From the moment Vanita Morgan knelt on her left knee at the yellow chalk line it was clear she meant business.
Cradling her marble in her right hand, she gently turned it around a few times in her fingers. With intense concentration, she prepared herself, knuckled down, gave the blue cat's-eye taw a few last turns and shot.
Two green cat's-eyes bounded out of the ring, Morgan's taw remained within, and she was on her way to becoming the D.C. girls master mibster for the second year running.
The event, the Third Annual D.C. Marbles Championship at the Randall Recreation Center, South Capitol and I streets SW, was cosponsored by the Unit Operations Division of the D.C. Department of Recreation and the TV show Big Blue Marble.
During the past few weeks, 499 children have participated in elimination tournaments in each of the city's eight wards. The four girls and 12 boys competing Saturday - the best from each ward - were vying for the city championships.
The best of the best, the boy and girl champions and runners-up, will compete in the 55th annual national championship to be held in Wildwood, N.J., the end of next month.
The two champs were Morgan, 13, of 810 K St. NE, and Abraham Wossen, 13, of 1500 Massachusetts Ave. NW, and the two runners-up, Steven Morgan (Vanita's brother), 12, and Lisa Clayton, 9, of 5338 B St. SE. The citywide events were open to youngsters aged 14 and under.
Though there are numerous marbles (mibs) games, the one played Saturday was a modified version of "ringer," the game played in the national competitions.
Thirteen marbles are placed in a cross in the center of a 10-foot ring. Players, using a larger marble called a taw, try to knock the center marbles out of the ring. A player continues shooting as long as at least one center-ring marble is knocked outside and the player's taw remains within the ring's boundaries. After the first shot, from outside the ring, the player shoots from the taw lands, until the player loses a turn.
The person to knock the most marbles out of the ring is the winner. While shooting, the player must "knuckle down" - keep at least one knuckle in contact with the ground at all times.
Wossen, shooting with marksman precision, beat Steven Morgan the best out of five games in the final match. Morgan was pleased nonetheless, and said that "it feels good" to be the number two marble in the city. He participated in last year's citywide tournament, says he did better this year and "hopes to win next year."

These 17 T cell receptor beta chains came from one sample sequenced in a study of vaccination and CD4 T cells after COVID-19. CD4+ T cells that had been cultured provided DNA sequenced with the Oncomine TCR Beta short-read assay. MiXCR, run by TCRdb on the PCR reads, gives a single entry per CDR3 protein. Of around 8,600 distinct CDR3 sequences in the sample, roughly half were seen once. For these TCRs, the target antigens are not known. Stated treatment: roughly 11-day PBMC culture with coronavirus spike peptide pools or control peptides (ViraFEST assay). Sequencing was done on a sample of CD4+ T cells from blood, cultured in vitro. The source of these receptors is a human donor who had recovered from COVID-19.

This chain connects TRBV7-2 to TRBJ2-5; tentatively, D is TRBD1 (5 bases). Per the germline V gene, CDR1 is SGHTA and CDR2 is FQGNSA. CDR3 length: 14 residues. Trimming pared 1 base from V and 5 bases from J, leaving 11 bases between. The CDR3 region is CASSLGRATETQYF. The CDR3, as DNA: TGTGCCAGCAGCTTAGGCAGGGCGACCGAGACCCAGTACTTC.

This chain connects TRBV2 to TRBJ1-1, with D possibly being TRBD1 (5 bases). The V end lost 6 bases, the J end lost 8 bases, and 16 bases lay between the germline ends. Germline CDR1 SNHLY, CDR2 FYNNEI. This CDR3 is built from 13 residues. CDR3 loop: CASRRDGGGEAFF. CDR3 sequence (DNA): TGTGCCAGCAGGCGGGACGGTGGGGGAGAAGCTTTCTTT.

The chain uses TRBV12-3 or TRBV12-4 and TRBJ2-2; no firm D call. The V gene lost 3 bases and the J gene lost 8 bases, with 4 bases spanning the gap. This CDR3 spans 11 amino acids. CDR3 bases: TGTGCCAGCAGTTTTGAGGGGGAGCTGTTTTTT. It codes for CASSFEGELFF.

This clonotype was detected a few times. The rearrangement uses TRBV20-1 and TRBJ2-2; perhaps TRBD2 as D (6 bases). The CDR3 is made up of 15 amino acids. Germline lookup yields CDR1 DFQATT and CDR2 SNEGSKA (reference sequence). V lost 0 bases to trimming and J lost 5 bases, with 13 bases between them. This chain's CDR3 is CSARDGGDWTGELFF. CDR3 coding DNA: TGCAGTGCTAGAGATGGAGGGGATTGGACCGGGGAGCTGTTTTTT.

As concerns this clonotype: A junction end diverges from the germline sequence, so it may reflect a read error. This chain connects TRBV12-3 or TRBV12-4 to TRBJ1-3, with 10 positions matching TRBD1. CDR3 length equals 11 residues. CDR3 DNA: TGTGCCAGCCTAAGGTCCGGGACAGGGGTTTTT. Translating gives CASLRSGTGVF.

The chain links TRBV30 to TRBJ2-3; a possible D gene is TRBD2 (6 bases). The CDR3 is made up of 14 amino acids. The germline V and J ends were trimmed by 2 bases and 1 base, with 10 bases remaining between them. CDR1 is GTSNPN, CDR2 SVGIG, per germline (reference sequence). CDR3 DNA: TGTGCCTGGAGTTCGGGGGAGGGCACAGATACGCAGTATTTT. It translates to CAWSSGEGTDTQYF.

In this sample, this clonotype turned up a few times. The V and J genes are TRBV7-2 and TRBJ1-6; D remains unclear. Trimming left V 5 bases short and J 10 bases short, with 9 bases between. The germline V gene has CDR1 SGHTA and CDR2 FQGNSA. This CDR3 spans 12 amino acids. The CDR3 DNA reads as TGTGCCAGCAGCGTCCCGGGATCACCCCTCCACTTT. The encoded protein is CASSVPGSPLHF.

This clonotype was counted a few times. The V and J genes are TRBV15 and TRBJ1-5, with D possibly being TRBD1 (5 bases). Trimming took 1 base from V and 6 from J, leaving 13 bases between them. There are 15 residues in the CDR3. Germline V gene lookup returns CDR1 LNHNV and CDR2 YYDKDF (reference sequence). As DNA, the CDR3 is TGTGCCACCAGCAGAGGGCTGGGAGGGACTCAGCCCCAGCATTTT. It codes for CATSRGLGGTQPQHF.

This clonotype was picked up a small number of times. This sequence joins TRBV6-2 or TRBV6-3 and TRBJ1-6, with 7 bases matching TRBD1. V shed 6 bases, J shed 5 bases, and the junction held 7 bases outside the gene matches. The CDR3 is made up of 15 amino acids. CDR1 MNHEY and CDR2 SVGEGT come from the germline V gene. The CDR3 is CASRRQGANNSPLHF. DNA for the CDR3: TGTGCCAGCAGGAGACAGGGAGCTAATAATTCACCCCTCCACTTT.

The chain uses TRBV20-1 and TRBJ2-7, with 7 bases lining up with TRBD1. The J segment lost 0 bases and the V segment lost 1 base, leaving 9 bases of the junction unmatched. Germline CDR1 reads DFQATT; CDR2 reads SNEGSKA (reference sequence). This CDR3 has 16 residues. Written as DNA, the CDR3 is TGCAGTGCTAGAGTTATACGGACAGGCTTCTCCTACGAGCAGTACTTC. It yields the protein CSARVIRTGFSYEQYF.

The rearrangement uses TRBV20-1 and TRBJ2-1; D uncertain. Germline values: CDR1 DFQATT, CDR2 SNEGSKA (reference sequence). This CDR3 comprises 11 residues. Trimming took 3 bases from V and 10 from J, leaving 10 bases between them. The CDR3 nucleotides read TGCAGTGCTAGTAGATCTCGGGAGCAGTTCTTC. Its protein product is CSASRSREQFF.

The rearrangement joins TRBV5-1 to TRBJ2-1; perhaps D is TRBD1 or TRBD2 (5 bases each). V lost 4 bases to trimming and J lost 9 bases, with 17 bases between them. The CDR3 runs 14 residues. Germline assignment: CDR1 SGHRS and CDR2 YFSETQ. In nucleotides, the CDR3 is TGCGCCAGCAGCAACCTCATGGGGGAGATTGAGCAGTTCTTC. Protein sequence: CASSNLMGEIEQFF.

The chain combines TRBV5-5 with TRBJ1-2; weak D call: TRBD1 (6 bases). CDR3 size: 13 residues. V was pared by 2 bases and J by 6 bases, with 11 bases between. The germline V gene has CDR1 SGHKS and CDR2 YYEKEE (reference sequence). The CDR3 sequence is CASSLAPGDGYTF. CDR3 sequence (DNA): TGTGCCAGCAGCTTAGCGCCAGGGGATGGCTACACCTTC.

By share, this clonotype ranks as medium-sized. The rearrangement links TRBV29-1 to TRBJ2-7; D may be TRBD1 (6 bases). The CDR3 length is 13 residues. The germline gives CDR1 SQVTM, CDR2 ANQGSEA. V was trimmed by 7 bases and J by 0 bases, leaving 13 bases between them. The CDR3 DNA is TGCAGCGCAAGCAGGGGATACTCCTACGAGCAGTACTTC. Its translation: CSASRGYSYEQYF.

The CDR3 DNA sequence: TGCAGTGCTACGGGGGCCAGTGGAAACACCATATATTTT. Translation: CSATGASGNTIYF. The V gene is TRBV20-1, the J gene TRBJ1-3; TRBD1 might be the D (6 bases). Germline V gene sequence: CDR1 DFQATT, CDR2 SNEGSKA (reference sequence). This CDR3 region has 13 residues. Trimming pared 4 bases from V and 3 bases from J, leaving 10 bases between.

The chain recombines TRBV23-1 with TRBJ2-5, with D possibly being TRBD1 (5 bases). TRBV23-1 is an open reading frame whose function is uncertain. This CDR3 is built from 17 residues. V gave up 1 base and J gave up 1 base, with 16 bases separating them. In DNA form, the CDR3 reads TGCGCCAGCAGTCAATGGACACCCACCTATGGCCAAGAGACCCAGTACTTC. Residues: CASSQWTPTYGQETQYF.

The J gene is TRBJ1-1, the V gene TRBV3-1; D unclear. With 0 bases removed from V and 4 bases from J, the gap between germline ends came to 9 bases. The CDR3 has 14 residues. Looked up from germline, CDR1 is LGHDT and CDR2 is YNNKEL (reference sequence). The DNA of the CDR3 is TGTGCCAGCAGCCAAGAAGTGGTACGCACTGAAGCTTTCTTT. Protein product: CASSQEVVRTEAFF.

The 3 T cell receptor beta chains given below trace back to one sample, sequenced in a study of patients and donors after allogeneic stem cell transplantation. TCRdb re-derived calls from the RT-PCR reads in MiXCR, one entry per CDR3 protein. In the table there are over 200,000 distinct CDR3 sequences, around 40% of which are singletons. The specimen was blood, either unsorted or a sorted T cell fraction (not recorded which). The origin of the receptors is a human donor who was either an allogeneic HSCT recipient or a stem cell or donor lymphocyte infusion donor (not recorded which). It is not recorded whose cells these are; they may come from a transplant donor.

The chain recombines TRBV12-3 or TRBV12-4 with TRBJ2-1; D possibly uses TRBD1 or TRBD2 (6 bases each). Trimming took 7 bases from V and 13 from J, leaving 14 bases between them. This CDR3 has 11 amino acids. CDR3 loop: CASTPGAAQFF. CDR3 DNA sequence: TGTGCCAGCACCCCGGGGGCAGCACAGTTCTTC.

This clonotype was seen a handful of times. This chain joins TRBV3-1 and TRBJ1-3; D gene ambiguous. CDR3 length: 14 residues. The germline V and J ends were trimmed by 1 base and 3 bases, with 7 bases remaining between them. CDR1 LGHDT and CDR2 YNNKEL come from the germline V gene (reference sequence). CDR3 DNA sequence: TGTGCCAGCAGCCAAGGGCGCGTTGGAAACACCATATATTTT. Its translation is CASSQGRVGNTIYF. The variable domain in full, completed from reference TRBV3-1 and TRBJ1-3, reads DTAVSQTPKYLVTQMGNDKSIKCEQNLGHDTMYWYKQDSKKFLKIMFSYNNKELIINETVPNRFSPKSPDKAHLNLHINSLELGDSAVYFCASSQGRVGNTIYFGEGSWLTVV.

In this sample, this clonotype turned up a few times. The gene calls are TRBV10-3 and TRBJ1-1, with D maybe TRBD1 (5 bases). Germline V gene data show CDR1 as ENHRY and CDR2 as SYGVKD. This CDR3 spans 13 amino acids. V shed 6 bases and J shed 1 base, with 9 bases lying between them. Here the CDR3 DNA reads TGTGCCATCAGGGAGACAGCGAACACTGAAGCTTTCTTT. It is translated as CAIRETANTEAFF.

His sister, asked how she felt about her brother being the runner-up, jokingly replied, "I'm glad he's going along with me (to Wildwood) even though he is bad."
Of her own success, Morgan, who has been shooting marbles for a year and a half, said she felt "great." About retaining her title: "The second time: double great."
Morgan placed sixth in the national finals last year and said she thinks she will do better this year.
Wossen, even though he took home the title, wasn't sure he had the game in the bag: "I thought he (Morgan) was going to win me." But Wossen said he gained confidence by reminding himself that he "used to play in (his) country."
His country is Ethiopia, from which he and his family arrived four months ago. Except for a one-night layover in New York, Wossen says he has not seen any parts of America except D.C. Therefore, he is looking forward to going to New Jersey for the nationals. Of the nationals, he said he "might win or might lose," but he thought that he would enjoy it either way.
Lisa Clayton, holding her trophy, which to exaggerate slightly, was almost as big as she, said that she's shot marbles only "since last year." Asked how it felt to be a winner, sh grinned widely, hugged her trophy, shyly turned her eyes to the ground and in a very small voice said "fine."
Among the contestants was Bernard Roach, 13, the 1976 D.C. champ and the 1977 runner-up. Roach seemed impatient while shooting. "Take your time," they told him. But he didn't, and after disappointing shots he would stand, his lips pursed, shaking his head "no" to himself.
In the manner that must have been responsible for his winning the sportsmanship award at last year's nationals, he said, "I just lost; they're good." How did he feel about not going to the nationals for the first in three years? "I'm not upset: it ain't nothing but a game."
Wossen came over to Roach and asked, "What happened to you?"
"My fingers were sweating, man."
The International Telephone and Telegraph Corporation, sponsor of the national championships for the past five years, will pay all expenses for the four D.C. winners to spend a week in Wildwood next month while competing in the nationals. The boy and girl winners of the nationals each will receive a $500 IT&T college scholarship.
Though the national marbles championships have been going on for 55 years, D.C. has only sent contestants since 1976. Citywide championships have been taking since 1935.
Other contestants Saturday were: Jared Brennen, 10, of 1209 34th St. Nw; Ruth Evans, 13, of 206 K St. SW; Henry Frazier, 10, of 240 W St. NW; Michael Gillis, 9, of 9th St. NW; Alisa Gorham, 14, of 1513 Bruce Place SE; Wyatt Green, 10, of 203 N. St. SW; David Griffen, 9, of 860 7th Ave. SW; James Hall, 10, of 5725 13th St. NW; Theodore Howard, 9, of 12th and L Streets NW; Samuel Oliphant, 9, of 3817 J St. NE; Bernard Roach, 13, of 182 Jolliets St. SW, and Robert Tiller, 14, of 900 Madison St. NW.